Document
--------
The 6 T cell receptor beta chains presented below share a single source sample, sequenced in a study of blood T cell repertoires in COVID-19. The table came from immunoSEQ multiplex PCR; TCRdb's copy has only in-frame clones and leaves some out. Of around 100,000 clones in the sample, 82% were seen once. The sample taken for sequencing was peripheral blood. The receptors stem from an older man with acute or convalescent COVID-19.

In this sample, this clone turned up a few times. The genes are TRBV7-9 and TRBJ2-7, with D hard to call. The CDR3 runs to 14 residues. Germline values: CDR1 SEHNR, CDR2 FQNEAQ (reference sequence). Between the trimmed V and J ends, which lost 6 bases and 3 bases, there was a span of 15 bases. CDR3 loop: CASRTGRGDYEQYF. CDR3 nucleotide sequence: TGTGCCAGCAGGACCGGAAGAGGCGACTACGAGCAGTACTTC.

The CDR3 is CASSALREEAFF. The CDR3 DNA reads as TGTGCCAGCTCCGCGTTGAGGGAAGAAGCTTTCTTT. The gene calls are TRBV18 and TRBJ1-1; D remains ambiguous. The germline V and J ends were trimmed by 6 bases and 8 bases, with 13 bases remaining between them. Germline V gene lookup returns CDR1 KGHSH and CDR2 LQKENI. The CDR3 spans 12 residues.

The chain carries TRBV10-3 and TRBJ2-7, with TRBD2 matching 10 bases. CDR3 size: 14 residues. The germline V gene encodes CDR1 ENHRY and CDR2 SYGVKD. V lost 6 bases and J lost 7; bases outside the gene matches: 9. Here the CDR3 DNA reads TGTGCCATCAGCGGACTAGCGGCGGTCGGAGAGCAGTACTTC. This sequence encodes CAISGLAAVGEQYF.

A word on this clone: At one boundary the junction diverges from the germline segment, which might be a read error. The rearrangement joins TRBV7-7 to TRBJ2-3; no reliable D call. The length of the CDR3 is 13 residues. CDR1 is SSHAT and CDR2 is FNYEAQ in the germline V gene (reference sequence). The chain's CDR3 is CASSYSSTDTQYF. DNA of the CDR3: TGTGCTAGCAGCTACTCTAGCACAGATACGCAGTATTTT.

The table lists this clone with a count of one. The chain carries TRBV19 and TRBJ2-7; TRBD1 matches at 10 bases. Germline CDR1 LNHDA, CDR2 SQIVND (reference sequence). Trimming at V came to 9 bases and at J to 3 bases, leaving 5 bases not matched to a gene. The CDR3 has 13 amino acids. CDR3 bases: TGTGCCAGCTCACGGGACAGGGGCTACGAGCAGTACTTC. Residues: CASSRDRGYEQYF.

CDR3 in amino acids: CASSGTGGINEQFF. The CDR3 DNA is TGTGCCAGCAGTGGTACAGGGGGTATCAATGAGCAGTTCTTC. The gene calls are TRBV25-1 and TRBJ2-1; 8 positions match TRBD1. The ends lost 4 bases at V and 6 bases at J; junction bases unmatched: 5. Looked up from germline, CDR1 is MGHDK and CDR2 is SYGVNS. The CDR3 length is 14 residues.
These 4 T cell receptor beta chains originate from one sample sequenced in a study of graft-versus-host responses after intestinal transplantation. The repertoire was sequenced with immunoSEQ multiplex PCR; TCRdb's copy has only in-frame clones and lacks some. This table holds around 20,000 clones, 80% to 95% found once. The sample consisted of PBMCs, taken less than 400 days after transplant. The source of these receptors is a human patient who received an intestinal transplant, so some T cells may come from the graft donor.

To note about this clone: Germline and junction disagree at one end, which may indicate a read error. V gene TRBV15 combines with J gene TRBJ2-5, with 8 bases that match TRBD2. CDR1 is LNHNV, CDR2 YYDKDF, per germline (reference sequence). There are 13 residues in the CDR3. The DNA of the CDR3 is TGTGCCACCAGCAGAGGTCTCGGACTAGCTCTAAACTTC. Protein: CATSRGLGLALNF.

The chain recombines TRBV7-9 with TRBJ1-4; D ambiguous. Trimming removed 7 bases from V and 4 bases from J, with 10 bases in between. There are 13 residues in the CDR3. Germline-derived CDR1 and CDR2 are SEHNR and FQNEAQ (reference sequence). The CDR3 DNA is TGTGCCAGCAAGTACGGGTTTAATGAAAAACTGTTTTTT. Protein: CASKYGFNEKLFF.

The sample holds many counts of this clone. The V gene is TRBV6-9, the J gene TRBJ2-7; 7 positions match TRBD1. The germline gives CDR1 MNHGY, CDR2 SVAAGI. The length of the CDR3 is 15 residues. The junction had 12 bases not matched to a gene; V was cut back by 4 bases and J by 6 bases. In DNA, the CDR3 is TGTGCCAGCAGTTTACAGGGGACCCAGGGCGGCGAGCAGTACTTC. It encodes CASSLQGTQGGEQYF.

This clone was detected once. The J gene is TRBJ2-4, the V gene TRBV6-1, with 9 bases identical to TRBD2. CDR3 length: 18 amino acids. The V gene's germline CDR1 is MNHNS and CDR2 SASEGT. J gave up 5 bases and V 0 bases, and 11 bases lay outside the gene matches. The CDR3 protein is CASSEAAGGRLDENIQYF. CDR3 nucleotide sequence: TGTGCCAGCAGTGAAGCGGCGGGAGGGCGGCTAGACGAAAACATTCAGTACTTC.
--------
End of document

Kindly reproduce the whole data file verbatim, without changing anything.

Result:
The 6 T cell receptor beta chains presented below share a single source sample, sequenced in a study of blood T cell repertoires in COVID-19. The table came from immunoSEQ multiplex PCR; TCRdb's copy has only in-frame clones and leaves some out. Of around 100,000 clones in the sample, 82% were seen once. The sample taken for sequencing was peripheral blood. The receptors stem from an older man with acute or convalescent COVID-19.

In this sample, this clone turned up a few times. The genes are TRBV7-9 and TRBJ2-7, with D hard to call. The CDR3 runs to 14 residues. Germline values: CDR1 SEHNR, CDR2 FQNEAQ (reference sequence). Between the trimmed V and J ends, which lost 6 bases and 3 bases, there was a span of 15 bases. CDR3 loop: CASRTGRGDYEQYF. CDR3 nucleotide sequence: TGTGCCAGCAGGACCGGAAGAGGCGACTACGAGCAGTACTTC.

The CDR3 is CASSALREEAFF. The CDR3 DNA reads as TGTGCCAGCTCCGCGTTGAGGGAAGAAGCTTTCTTT. The gene calls are TRBV18 and TRBJ1-1; D remains ambiguous. The germline V and J ends were trimmed by 6 bases and 8 bases, with 13 bases remaining between them. Germline V gene lookup returns CDR1 KGHSH and CDR2 LQKENI. The CDR3 spans 12 residues.

The chain carries TRBV10-3 and TRBJ2-7, with TRBD2 matching 10 bases. CDR3 size: 14 residues. The germline V gene encodes CDR1 ENHRY and CDR2 SYGVKD. V lost 6 bases and J lost 7; bases outside the gene matches: 9. Here the CDR3 DNA reads TGTGCCATCAGCGGACTAGCGGCGGTCGGAGAGCAGTACTTC. This sequence encodes CAISGLAAVGEQYF.

A word on this clone: At one boundary the junction diverges from the germline segment, which might be a read error. The rearrangement joins TRBV7-7 to TRBJ2-3; no reliable D call. The length of the CDR3 is 13 residues. CDR1 is SSHAT and CDR2 is FNYEAQ in the germline V gene (reference sequence). The chain's CDR3 is CASSYSSTDTQYF. DNA of the CDR3: TGTGCTAGCAGCTACTCTAGCACAGATACGCAGTATTTT.

The table lists this clone with a count of one. The chain carries TRBV19 and TRBJ2-7; TRBD1 matches at 10 bases. Germline CDR1 LNHDA, CDR2 SQIVND (reference sequence). Trimming at V came to 9 bases and at J to 3 bases, leaving 5 bases not matched to a gene. The CDR3 has 13 amino acids. CDR3 bases: TGTGCCAGCTCACGGGACAGGGGCTACGAGCAGTACTTC. Residues: CASSRDRGYEQYF.

CDR3 in amino acids: CASSGTGGINEQFF. The CDR3 DNA is TGTGCCAGCAGTGGTACAGGGGGTATCAATGAGCAGTTCTTC. The gene calls are TRBV25-1 and TRBJ2-1; 8 positions match TRBD1. The ends lost 4 bases at V and 6 bases at J; junction bases unmatched: 5. Looked up from germline, CDR1 is MGHDK and CDR2 is SYGVNS. The CDR3 length is 14 residues.
These 4 T cell receptor beta chains originate from one sample sequenced in a study of graft-versus-host responses after intestinal transplantation. The repertoire was sequenced with immunoSEQ multiplex PCR; TCRdb's copy has only in-frame clones and lacks some. This table holds around 20,000 clones, 80% to 95% found once. The sample consisted of PBMCs, taken less than 400 days after transplant. The source of these receptors is a human patient who received an intestinal transplant, so some T cells may come from the graft donor.

To note about this clone: Germline and junction disagree at one end, which may indicate a read error. V gene TRBV15 combines with J gene TRBJ2-5, with 8 bases that match TRBD2. CDR1 is LNHNV, CDR2 YYDKDF, per germline (reference sequence). There are 13 residues in the CDR3. The DNA of the CDR3 is TGTGCCACCAGCAGAGGTCTCGGACTAGCTCTAAACTTC. Protein: CATSRGLGLALNF.

The chain recombines TRBV7-9 with TRBJ1-4; D ambiguous. Trimming removed 7 bases from V and 4 bases from J, with 10 bases in between. There are 13 residues in the CDR3. Germline-derived CDR1 and CDR2 are SEHNR and FQNEAQ (reference sequence). The CDR3 DNA is TGTGCCAGCAAGTACGGGTTTAATGAAAAACTGTTTTTT. Protein: CASKYGFNEKLFF.

The sample holds many counts of this clone. The V gene is TRBV6-9, the J gene TRBJ2-7; 7 positions match TRBD1. The germline gives CDR1 MNHGY, CDR2 SVAAGI. The length of the CDR3 is 15 residues. The junction had 12 bases not matched to a gene; V was cut back by 4 bases and J by 6 bases. In DNA, the CDR3 is TGTGCCAGCAGTTTACAGGGGACCCAGGGCGGCGAGCAGTACTTC. It encodes CASSLQGTQGGEQYF.

This clone was detected once. The J gene is TRBJ2-4, the V gene TRBV6-1, with 9 bases identical to TRBD2. CDR3 length: 18 amino acids. The V gene's germline CDR1 is MNHNS and CDR2 SASEGT. J gave up 5 bases and V 0 bases, and 11 bases lay outside the gene matches. The CDR3 protein is CASSEAAGGRLDENIQYF. CDR3 nucleotide sequence: TGTGCCAGCAGTGAAGCGGCGGGAGGGCGGCTAGACGAAAACATTCAGTACTTC.